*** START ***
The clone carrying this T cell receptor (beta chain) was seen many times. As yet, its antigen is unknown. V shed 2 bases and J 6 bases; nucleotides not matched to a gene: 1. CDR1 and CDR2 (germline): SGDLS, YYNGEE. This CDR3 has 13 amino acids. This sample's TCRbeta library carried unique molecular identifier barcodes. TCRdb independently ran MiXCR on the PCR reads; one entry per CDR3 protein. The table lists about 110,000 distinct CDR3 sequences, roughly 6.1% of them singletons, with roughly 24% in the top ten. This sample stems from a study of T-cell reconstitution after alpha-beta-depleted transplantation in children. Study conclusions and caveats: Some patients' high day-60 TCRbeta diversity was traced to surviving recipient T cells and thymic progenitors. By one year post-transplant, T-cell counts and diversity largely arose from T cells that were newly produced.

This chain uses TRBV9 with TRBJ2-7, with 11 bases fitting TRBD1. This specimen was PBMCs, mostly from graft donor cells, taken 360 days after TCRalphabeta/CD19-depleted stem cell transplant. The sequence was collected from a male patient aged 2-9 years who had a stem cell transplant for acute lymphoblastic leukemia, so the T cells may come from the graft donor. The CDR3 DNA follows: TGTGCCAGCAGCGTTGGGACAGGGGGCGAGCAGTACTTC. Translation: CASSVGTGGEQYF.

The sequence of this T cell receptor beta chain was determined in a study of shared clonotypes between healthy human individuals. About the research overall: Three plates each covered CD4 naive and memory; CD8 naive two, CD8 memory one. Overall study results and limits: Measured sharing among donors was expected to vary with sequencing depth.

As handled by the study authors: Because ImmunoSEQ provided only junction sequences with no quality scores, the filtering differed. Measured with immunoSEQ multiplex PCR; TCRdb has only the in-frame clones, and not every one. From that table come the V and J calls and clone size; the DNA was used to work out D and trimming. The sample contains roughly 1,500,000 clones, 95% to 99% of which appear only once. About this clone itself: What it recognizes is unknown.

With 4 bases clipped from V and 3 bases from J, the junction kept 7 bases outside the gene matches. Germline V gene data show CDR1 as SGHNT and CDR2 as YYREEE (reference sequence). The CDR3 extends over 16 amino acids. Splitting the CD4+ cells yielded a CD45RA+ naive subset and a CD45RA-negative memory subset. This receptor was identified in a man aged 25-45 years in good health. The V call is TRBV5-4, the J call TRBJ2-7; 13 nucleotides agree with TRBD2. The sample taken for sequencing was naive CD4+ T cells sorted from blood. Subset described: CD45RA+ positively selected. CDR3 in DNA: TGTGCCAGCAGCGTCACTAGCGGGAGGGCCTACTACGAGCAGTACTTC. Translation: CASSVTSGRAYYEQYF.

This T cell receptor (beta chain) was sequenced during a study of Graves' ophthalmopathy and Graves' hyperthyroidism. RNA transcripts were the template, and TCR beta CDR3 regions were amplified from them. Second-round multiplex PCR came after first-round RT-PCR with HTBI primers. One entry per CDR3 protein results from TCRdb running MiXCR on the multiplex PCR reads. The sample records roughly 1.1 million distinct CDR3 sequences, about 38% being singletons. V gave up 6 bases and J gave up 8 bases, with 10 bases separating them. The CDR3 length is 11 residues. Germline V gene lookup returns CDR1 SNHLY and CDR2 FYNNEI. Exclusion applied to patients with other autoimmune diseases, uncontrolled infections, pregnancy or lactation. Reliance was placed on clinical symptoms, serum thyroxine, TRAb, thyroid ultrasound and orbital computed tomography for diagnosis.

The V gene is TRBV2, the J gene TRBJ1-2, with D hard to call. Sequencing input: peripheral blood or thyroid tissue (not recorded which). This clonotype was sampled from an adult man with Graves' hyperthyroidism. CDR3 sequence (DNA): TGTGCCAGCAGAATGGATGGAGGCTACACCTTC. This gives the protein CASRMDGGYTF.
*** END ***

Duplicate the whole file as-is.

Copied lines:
The clone carrying this T cell receptor (beta chain) was seen many times. As yet, its antigen is unknown. V shed 2 bases and J 6 bases; nucleotides not matched to a gene: 1. CDR1 and CDR2 (germline): SGDLS, YYNGEE. This CDR3 has 13 amino acids. This sample's TCRbeta library carried unique molecular identifier barcodes. TCRdb independently ran MiXCR on the PCR reads; one entry per CDR3 protein. The table lists about 110,000 distinct CDR3 sequences, roughly 6.1% of them singletons, with roughly 24% in the top ten. This sample stems from a study of T-cell reconstitution after alpha-beta-depleted transplantation in children. Study conclusions and caveats: Some patients' high day-60 TCRbeta diversity was traced to surviving recipient T cells and thymic progenitors. By one year post-transplant, T-cell counts and diversity largely arose from T cells that were newly produced.

This chain uses TRBV9 with TRBJ2-7, with 11 bases fitting TRBD1. This specimen was PBMCs, mostly from graft donor cells, taken 360 days after TCRalphabeta/CD19-depleted stem cell transplant. The sequence was collected from a male patient aged 2-9 years who had a stem cell transplant for acute lymphoblastic leukemia, so the T cells may come from the graft donor. The CDR3 DNA follows: TGTGCCAGCAGCGTTGGGACAGGGGGCGAGCAGTACTTC. Translation: CASSVGTGGEQYF.

The sequence of this T cell receptor beta chain was determined in a study of shared clonotypes between healthy human individuals. About the research overall: Three plates each covered CD4 naive and memory; CD8 naive two, CD8 memory one. Overall study results and limits: Measured sharing among donors was expected to vary with sequencing depth.

As handled by the study authors: Because ImmunoSEQ provided only junction sequences with no quality scores, the filtering differed. Measured with immunoSEQ multiplex PCR; TCRdb has only the in-frame clones, and not every one. From that table come the V and J calls and clone size; the DNA was used to work out D and trimming. The sample contains roughly 1,500,000 clones, 95% to 99% of which appear only once. About this clone itself: What it recognizes is unknown.

With 4 bases clipped from V and 3 bases from J, the junction kept 7 bases outside the gene matches. Germline V gene data show CDR1 as SGHNT and CDR2 as YYREEE (reference sequence). The CDR3 extends over 16 amino acids. Splitting the CD4+ cells yielded a CD45RA+ naive subset and a CD45RA-negative memory subset. This receptor was identified in a man aged 25-45 years in good health. The V call is TRBV5-4, the J call TRBJ2-7; 13 nucleotides agree with TRBD2. The sample taken for sequencing was naive CD4+ T cells sorted from blood. Subset described: CD45RA+ positively selected. CDR3 in DNA: TGTGCCAGCAGCGTCACTAGCGGGAGGGCCTACTACGAGCAGTACTTC. Translation: CASSVTSGRAYYEQYF.

This T cell receptor (beta chain) was sequenced during a study of Graves' ophthalmopathy and Graves' hyperthyroidism. RNA transcripts were the template, and TCR beta CDR3 regions were amplified from them. Second-round multiplex PCR came after first-round RT-PCR with HTBI primers. One entry per CDR3 protein results from TCRdb running MiXCR on the multiplex PCR reads. The sample records roughly 1.1 million distinct CDR3 sequences, about 38% being singletons. V gave up 6 bases and J gave up 8 bases, with 10 bases separating them. The CDR3 length is 11 residues. Germline V gene lookup returns CDR1 SNHLY and CDR2 FYNNEI. Exclusion applied to patients with other autoimmune diseases, uncontrolled infections, pregnancy or lactation. Reliance was placed on clinical symptoms, serum thyroxine, TRAb, thyroid ultrasound and orbital computed tomography for diagnosis.

The V gene is TRBV2, the J gene TRBJ1-2, with D hard to call. Sequencing input: peripheral blood or thyroid tissue (not recorded which). This clonotype was sampled from an adult man with Graves' hyperthyroidism. CDR3 sequence (DNA): TGTGCCAGCAGAATGGATGGAGGCTACACCTTC. This gives the protein CASRMDGGYTF.